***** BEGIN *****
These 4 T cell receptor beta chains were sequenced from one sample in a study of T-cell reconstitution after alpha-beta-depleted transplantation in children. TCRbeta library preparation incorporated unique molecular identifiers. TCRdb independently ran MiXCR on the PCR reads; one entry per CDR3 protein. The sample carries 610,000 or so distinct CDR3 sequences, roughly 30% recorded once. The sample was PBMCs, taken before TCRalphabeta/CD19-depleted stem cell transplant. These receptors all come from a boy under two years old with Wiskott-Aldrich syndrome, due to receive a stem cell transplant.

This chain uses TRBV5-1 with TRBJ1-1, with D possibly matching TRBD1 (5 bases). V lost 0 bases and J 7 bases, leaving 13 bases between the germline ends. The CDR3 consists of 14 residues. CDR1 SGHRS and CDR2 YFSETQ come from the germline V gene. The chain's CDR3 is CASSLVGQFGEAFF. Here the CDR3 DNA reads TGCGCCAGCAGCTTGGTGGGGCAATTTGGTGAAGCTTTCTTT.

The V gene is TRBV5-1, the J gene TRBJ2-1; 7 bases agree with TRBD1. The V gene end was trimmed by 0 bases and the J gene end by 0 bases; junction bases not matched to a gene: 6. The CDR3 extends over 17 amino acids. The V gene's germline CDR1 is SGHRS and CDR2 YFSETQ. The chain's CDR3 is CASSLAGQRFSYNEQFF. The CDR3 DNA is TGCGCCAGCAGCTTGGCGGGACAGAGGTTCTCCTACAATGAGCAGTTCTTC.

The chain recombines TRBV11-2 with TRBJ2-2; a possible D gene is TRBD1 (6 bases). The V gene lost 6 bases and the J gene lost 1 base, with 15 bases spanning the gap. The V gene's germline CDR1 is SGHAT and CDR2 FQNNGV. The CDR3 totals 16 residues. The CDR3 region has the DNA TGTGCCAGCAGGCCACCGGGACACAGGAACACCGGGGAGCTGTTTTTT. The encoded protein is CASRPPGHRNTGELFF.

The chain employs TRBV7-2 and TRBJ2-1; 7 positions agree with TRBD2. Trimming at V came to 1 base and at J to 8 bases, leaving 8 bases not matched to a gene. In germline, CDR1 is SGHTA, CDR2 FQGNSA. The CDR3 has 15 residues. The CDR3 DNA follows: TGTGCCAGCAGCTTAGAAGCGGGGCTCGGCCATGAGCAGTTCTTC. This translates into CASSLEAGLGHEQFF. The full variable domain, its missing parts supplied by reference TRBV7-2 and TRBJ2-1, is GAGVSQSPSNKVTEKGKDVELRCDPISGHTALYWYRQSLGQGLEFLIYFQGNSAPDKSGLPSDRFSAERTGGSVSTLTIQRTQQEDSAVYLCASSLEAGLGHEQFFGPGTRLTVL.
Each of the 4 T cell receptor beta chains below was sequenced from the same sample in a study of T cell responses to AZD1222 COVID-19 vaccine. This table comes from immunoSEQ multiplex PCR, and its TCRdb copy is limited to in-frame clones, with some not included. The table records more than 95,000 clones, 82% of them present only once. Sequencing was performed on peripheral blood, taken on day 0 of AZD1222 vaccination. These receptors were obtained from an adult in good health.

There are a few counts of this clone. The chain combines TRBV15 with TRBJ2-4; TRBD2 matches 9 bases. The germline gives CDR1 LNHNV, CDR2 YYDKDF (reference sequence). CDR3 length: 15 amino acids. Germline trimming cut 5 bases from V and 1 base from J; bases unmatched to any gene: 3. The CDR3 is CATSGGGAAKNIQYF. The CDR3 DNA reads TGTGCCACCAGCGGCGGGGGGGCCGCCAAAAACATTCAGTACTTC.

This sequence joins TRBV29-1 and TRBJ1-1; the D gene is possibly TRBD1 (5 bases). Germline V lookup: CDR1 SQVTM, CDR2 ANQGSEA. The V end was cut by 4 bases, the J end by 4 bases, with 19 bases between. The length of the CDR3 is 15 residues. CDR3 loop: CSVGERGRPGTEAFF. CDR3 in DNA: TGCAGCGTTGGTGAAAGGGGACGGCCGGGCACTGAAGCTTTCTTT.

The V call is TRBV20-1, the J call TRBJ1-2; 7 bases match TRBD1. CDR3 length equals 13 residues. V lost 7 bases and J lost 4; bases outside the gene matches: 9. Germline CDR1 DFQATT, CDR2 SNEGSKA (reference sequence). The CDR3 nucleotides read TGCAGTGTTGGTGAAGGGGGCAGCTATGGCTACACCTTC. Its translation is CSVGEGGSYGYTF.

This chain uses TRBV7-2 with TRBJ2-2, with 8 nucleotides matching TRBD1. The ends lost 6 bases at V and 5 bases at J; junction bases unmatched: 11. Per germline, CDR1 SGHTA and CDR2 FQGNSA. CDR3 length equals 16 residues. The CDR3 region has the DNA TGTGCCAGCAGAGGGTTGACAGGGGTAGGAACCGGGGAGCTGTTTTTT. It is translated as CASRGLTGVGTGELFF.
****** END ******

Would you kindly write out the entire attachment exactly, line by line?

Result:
These 4 T cell receptor beta chains were sequenced from one sample in a study of T-cell reconstitution after alpha-beta-depleted transplantation in children. TCRbeta library preparation incorporated unique molecular identifiers. TCRdb independently ran MiXCR on the PCR reads; one entry per CDR3 protein. The sample carries 610,000 or so distinct CDR3 sequences, roughly 30% recorded once. The sample was PBMCs, taken before TCRalphabeta/CD19-depleted stem cell transplant. These receptors all come from a boy under two years old with Wiskott-Aldrich syndrome, due to receive a stem cell transplant.

This chain uses TRBV5-1 with TRBJ1-1, with D possibly matching TRBD1 (5 bases). V lost 0 bases and J 7 bases, leaving 13 bases between the germline ends. The CDR3 consists of 14 residues. CDR1 SGHRS and CDR2 YFSETQ come from the germline V gene. The chain's CDR3 is CASSLVGQFGEAFF. Here the CDR3 DNA reads TGCGCCAGCAGCTTGGTGGGGCAATTTGGTGAAGCTTTCTTT.

The V gene is TRBV5-1, the J gene TRBJ2-1; 7 bases agree with TRBD1. The V gene end was trimmed by 0 bases and the J gene end by 0 bases; junction bases not matched to a gene: 6. The CDR3 extends over 17 amino acids. The V gene's germline CDR1 is SGHRS and CDR2 YFSETQ. The chain's CDR3 is CASSLAGQRFSYNEQFF. The CDR3 DNA is TGCGCCAGCAGCTTGGCGGGACAGAGGTTCTCCTACAATGAGCAGTTCTTC.

The chain recombines TRBV11-2 with TRBJ2-2; a possible D gene is TRBD1 (6 bases). The V gene lost 6 bases and the J gene lost 1 base, with 15 bases spanning the gap. The V gene's germline CDR1 is SGHAT and CDR2 FQNNGV. The CDR3 totals 16 residues. The CDR3 region has the DNA TGTGCCAGCAGGCCACCGGGACACAGGAACACCGGGGAGCTGTTTTTT. The encoded protein is CASRPPGHRNTGELFF.

The chain employs TRBV7-2 and TRBJ2-1; 7 positions agree with TRBD2. Trimming at V came to 1 base and at J to 8 bases, leaving 8 bases not matched to a gene. In germline, CDR1 is SGHTA, CDR2 FQGNSA. The CDR3 has 15 residues. The CDR3 DNA follows: TGTGCCAGCAGCTTAGAAGCGGGGCTCGGCCATGAGCAGTTCTTC. This translates into CASSLEAGLGHEQFF. The full variable domain, its missing parts supplied by reference TRBV7-2 and TRBJ2-1, is GAGVSQSPSNKVTEKGKDVELRCDPISGHTALYWYRQSLGQGLEFLIYFQGNSAPDKSGLPSDRFSAERTGGSVSTLTIQRTQQEDSAVYLCASSLEAGLGHEQFFGPGTRLTVL.
Each of the 4 T cell receptor beta chains below was sequenced from the same sample in a study of T cell responses to AZD1222 COVID-19 vaccine. This table comes from immunoSEQ multiplex PCR, and its TCRdb copy is limited to in-frame clones, with some not included. The table records more than 95,000 clones, 82% of them present only once. Sequencing was performed on peripheral blood, taken on day 0 of AZD1222 vaccination. These receptors were obtained from an adult in good health.

There are a few counts of this clone. The chain combines TRBV15 with TRBJ2-4; TRBD2 matches 9 bases. The germline gives CDR1 LNHNV, CDR2 YYDKDF (reference sequence). CDR3 length: 15 amino acids. Germline trimming cut 5 bases from V and 1 base from J; bases unmatched to any gene: 3. The CDR3 is CATSGGGAAKNIQYF. The CDR3 DNA reads TGTGCCACCAGCGGCGGGGGGGCCGCCAAAAACATTCAGTACTTC.

This sequence joins TRBV29-1 and TRBJ1-1; the D gene is possibly TRBD1 (5 bases). Germline V lookup: CDR1 SQVTM, CDR2 ANQGSEA. The V end was cut by 4 bases, the J end by 4 bases, with 19 bases between. The length of the CDR3 is 15 residues. CDR3 loop: CSVGERGRPGTEAFF. CDR3 in DNA: TGCAGCGTTGGTGAAAGGGGACGGCCGGGCACTGAAGCTTTCTTT.

The V call is TRBV20-1, the J call TRBJ1-2; 7 bases match TRBD1. CDR3 length equals 13 residues. V lost 7 bases and J lost 4; bases outside the gene matches: 9. Germline CDR1 DFQATT, CDR2 SNEGSKA (reference sequence). The CDR3 nucleotides read TGCAGTGTTGGTGAAGGGGGCAGCTATGGCTACACCTTC. Its translation is CSVGEGGSYGYTF.

This chain uses TRBV7-2 with TRBJ2-2, with 8 nucleotides matching TRBD1. The ends lost 6 bases at V and 5 bases at J; junction bases unmatched: 11. Per germline, CDR1 SGHTA and CDR2 FQGNSA. CDR3 length equals 16 residues. The CDR3 region has the DNA TGTGCCAGCAGAGGGTTGACAGGGGTAGGAACCGGGGAGCTGTTTTTT. It is translated as CASRGLTGVGTGELFF.